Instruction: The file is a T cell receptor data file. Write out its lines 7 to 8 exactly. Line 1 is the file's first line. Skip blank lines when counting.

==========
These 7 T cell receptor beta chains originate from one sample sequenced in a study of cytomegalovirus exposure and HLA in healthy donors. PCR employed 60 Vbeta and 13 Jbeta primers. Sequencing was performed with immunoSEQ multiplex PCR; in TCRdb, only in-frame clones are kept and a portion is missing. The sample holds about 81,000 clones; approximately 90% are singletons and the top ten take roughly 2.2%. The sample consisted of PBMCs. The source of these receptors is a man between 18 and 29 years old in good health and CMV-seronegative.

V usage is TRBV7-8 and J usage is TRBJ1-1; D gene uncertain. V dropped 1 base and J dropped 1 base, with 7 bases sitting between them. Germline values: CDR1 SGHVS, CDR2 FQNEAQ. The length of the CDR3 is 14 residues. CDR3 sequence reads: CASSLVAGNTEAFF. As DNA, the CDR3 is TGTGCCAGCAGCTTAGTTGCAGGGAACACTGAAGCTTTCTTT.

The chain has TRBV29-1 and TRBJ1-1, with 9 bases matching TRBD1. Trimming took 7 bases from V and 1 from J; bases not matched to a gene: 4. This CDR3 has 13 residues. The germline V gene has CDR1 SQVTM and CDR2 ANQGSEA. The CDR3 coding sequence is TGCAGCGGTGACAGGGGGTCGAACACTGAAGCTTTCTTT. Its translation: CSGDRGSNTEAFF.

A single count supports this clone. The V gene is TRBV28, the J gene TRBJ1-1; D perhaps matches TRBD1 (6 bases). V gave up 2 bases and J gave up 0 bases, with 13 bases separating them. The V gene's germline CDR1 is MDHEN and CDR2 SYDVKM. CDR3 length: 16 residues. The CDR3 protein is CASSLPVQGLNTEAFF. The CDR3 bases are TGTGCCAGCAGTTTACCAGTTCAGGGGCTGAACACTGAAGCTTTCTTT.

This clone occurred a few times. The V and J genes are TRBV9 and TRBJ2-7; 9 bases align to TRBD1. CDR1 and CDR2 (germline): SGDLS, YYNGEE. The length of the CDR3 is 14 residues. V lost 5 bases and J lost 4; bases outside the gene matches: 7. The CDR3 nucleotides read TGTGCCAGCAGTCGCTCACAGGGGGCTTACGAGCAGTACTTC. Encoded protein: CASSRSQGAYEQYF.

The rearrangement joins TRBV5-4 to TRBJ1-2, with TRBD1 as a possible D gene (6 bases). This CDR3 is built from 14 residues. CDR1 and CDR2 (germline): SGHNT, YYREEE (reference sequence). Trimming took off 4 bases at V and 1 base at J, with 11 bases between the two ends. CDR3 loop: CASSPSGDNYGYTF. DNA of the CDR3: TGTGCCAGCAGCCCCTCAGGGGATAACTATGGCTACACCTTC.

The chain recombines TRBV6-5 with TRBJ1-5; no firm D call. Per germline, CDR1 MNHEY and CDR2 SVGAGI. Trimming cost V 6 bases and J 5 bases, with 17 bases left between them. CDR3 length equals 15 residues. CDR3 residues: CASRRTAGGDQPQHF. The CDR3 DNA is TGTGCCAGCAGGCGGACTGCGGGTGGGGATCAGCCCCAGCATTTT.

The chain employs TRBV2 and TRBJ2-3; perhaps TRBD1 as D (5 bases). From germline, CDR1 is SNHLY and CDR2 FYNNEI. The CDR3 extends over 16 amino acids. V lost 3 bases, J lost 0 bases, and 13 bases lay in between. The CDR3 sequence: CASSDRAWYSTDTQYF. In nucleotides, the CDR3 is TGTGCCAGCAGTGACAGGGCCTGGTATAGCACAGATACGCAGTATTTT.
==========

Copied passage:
The chain recombines TRBV6-5 with TRBJ1-5; no firm D call. Per germline, CDR1 MNHEY and CDR2 SVGAGI. Trimming cost V 6 bases and J 5 bases, with 17 bases left between them. CDR3 length equals 15 residues. CDR3 residues: CASRRTAGGDQPQHF. The CDR3 DNA is TGTGCCAGCAGGCGGACTGCGGGTGGGGATCAGCCCCAGCATTTT.

The chain employs TRBV2 and TRBJ2-3; perhaps TRBD1 as D (5 bases). From germline, CDR1 is SNHLY and CDR2 FYNNEI. The CDR3 extends over 16 amino acids. V lost 3 bases, J lost 0 bases, and 13 bases lay in between. The CDR3 sequence: CASSDRAWYSTDTQYF. In nucleotides, the CDR3 is TGTGCCAGCAGTGACAGGGCCTGGTATAGCACAGATACGCAGTATTTT.